The origins of 10-4 and ‘ok’

Ruth Griffiths

The dispatcher responded “10-4” to the bus driver. 

I’ve known that is radio talk for “message received,” or “understood,” but I wondered where this code originated.

10-4 is one of a group of “10 codes” that are used by radio operators as a shorthand for common phrases. The codes  first reached public recognition in the 1950s through the popular television series Highway Patrol.

10-1 meant “Receiving poorly,”

10-2 meant “Receiving well,”

10-3 was for “Stop transmitting,”

10-4 signaled “Acknowledgement,”

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OK (sometimes written okay) is another shorthand phrase that has spread throughout many languages, but appears to have originated in the United States.

OK’s origins are disputed; however, many linguists think it originated in Boston as a joke or part of a fad for misspelling in the late 1830s. The first appearance of the word OK took place on March 23, 1839.

It all began in the office of Charles Gordon Greene at the Boston Morning Post. The trend for humours misspelling produced many unsuccessful terms such as OW — an OK-like term for “oll wright” (all right). Apparently OW wasn’t all right!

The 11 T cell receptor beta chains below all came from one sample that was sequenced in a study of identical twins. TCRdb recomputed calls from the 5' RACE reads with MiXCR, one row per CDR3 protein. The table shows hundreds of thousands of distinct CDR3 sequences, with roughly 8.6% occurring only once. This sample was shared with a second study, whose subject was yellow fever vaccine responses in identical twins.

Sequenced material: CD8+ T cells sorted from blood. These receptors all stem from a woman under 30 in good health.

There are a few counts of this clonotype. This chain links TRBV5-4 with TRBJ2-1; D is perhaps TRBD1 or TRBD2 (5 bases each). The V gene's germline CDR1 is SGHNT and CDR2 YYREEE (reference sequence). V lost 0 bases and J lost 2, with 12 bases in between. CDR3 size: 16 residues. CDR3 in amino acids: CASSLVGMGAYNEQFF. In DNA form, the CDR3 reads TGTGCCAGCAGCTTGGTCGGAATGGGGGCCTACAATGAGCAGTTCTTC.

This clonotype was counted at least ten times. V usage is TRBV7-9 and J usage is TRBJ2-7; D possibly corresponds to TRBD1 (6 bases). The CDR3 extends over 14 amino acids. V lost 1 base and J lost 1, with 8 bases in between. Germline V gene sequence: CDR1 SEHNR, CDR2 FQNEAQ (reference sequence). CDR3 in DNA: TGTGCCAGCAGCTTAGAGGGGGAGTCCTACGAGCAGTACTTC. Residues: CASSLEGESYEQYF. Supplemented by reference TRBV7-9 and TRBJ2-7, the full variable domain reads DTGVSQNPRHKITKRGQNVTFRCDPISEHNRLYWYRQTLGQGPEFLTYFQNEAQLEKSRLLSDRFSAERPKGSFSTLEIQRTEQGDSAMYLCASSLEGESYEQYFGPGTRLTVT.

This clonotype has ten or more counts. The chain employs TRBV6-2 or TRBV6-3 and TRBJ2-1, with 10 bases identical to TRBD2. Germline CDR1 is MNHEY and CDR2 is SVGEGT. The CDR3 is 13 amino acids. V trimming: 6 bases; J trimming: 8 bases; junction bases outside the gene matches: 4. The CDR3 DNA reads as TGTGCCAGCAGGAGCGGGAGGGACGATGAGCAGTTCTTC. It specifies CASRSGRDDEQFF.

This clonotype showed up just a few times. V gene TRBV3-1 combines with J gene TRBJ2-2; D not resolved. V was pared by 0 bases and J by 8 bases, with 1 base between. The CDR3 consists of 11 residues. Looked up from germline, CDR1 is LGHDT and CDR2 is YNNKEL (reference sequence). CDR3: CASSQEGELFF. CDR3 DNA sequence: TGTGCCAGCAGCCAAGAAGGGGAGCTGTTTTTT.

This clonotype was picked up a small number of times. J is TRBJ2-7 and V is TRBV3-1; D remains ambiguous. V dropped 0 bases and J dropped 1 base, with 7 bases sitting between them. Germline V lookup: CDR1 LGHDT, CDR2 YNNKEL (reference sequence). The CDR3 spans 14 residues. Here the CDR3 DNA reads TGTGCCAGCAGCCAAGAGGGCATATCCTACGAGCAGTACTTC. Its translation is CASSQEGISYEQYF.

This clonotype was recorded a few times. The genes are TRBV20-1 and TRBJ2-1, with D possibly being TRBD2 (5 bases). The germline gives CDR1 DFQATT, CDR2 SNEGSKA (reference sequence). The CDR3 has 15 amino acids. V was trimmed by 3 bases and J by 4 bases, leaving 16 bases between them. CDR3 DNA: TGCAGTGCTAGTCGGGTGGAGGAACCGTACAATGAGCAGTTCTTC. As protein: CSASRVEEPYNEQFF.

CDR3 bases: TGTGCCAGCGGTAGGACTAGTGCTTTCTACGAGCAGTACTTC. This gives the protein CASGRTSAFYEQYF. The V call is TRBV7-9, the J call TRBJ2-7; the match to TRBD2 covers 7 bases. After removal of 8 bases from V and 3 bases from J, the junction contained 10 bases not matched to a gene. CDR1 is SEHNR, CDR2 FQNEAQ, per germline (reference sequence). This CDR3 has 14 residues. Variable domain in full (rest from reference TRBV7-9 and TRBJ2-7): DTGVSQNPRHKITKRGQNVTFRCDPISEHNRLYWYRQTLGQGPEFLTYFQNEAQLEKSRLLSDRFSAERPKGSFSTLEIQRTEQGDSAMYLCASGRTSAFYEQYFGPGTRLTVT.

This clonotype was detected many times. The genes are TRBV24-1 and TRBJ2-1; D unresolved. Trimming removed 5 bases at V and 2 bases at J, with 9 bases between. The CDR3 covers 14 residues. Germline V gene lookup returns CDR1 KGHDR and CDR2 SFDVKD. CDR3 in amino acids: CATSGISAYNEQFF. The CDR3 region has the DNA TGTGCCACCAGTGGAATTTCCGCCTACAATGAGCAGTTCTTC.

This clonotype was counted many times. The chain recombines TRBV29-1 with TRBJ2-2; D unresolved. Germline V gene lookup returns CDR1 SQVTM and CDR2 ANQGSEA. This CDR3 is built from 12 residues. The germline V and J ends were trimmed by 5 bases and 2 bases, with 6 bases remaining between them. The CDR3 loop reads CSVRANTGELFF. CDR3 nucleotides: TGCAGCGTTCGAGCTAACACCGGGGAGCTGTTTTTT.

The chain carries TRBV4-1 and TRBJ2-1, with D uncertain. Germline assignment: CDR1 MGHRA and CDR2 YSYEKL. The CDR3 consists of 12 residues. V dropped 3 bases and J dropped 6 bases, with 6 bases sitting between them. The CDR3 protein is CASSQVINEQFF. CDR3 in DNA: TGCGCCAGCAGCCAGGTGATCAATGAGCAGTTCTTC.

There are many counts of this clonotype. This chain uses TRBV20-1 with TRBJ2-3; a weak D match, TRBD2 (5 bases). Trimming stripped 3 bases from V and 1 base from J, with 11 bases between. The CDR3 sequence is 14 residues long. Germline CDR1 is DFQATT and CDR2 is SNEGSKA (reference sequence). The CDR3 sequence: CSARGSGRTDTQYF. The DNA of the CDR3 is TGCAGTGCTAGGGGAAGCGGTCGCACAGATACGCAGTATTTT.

OK first appeared as an abbreviation for “oll korrect,” printed in a satirical article about grammar.

The word’s origins were revealed in the 1960s when etymologist Allen Read did some digging — through suggestions that the word might come from Europe, a Civil War nickname for biscuits, or an abbreviation for the telegraph term Open Key. Still others falsely thought that president Martin Van Buren had invented the term in his presidential campaign, which used the slogan “Vote for OK” in reference to both his hometown and his nickname, Old Kinderhook. But Van Buren only popularized the term, not invented it.

Read showed “how, stage by stage, OK was spread throughout North America and the world to the moon, and then took on its new form AOK, first used by space people.”

However some doubters continue to insist that the word in fact has a much earlier origin. We’ll just have to be OK with never knowing for absolute sure. OK?

Source: Smithsonian Magazine